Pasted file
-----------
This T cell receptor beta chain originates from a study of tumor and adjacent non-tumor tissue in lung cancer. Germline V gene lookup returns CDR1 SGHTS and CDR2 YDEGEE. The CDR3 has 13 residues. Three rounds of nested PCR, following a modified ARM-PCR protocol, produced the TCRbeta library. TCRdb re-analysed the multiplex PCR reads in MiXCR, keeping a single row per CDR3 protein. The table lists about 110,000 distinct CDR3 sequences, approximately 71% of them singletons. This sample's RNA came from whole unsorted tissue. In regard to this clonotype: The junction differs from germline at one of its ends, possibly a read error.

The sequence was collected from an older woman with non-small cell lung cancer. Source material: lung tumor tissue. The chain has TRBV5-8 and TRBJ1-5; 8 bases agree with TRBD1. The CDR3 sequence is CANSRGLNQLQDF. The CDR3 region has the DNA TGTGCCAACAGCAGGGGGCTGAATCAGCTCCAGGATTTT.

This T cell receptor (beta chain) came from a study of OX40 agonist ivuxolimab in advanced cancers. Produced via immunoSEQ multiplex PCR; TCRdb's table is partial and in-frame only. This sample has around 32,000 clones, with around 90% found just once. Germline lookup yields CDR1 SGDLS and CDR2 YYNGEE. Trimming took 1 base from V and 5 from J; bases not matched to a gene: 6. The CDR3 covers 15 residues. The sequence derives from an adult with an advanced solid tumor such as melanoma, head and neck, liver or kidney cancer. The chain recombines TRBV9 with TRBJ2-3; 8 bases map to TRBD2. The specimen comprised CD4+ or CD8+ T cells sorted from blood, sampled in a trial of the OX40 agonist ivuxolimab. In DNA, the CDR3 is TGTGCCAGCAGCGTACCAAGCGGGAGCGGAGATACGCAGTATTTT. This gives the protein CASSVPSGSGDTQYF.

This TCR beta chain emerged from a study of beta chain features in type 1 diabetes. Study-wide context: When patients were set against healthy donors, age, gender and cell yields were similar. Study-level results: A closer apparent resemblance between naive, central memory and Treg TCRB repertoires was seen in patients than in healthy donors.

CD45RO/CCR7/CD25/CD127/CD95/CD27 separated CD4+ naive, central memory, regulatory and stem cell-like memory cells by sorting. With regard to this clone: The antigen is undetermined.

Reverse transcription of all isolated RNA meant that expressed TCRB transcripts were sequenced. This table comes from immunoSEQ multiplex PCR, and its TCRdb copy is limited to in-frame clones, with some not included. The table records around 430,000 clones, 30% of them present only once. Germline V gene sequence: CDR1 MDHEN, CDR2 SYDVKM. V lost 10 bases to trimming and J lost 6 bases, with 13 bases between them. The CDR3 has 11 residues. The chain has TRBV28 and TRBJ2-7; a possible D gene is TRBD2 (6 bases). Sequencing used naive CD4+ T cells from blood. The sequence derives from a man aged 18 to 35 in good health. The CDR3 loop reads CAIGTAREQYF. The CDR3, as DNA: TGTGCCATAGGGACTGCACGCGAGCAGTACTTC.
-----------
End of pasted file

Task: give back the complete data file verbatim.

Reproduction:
This T cell receptor beta chain originates from a study of tumor and adjacent non-tumor tissue in lung cancer. Germline V gene lookup returns CDR1 SGHTS and CDR2 YDEGEE. The CDR3 has 13 residues. Three rounds of nested PCR, following a modified ARM-PCR protocol, produced the TCRbeta library. TCRdb re-analysed the multiplex PCR reads in MiXCR, keeping a single row per CDR3 protein. The table lists about 110,000 distinct CDR3 sequences, approximately 71% of them singletons. This sample's RNA came from whole unsorted tissue. In regard to this clonotype: The junction differs from germline at one of its ends, possibly a read error.

The sequence was collected from an older woman with non-small cell lung cancer. Source material: lung tumor tissue. The chain has TRBV5-8 and TRBJ1-5; 8 bases agree with TRBD1. The CDR3 sequence is CANSRGLNQLQDF. The CDR3 region has the DNA TGTGCCAACAGCAGGGGGCTGAATCAGCTCCAGGATTTT.

This T cell receptor (beta chain) came from a study of OX40 agonist ivuxolimab in advanced cancers. Produced via immunoSEQ multiplex PCR; TCRdb's table is partial and in-frame only. This sample has around 32,000 clones, with around 90% found just once. Germline lookup yields CDR1 SGDLS and CDR2 YYNGEE. Trimming took 1 base from V and 5 from J; bases not matched to a gene: 6. The CDR3 covers 15 residues. The sequence derives from an adult with an advanced solid tumor such as melanoma, head and neck, liver or kidney cancer. The chain recombines TRBV9 with TRBJ2-3; 8 bases map to TRBD2. The specimen comprised CD4+ or CD8+ T cells sorted from blood, sampled in a trial of the OX40 agonist ivuxolimab. In DNA, the CDR3 is TGTGCCAGCAGCGTACCAAGCGGGAGCGGAGATACGCAGTATTTT. This gives the protein CASSVPSGSGDTQYF.

This TCR beta chain emerged from a study of beta chain features in type 1 diabetes. Study-wide context: When patients were set against healthy donors, age, gender and cell yields were similar. Study-level results: A closer apparent resemblance between naive, central memory and Treg TCRB repertoires was seen in patients than in healthy donors.

CD45RO/CCR7/CD25/CD127/CD95/CD27 separated CD4+ naive, central memory, regulatory and stem cell-like memory cells by sorting. With regard to this clone: The antigen is undetermined.

Reverse transcription of all isolated RNA meant that expressed TCRB transcripts were sequenced. This table comes from immunoSEQ multiplex PCR, and its TCRdb copy is limited to in-frame clones, with some not included. The table records around 430,000 clones, 30% of them present only once. Germline V gene sequence: CDR1 MDHEN, CDR2 SYDVKM. V lost 10 bases to trimming and J lost 6 bases, with 13 bases between them. The CDR3 has 11 residues. The chain has TRBV28 and TRBJ2-7; a possible D gene is TRBD2 (6 bases). Sequencing used naive CD4+ T cells from blood. The sequence derives from a man aged 18 to 35 in good health. The CDR3 loop reads CAIGTAREQYF. The CDR3, as DNA: TGTGCCATAGGGACTGCACGCGAGCAGTACTTC.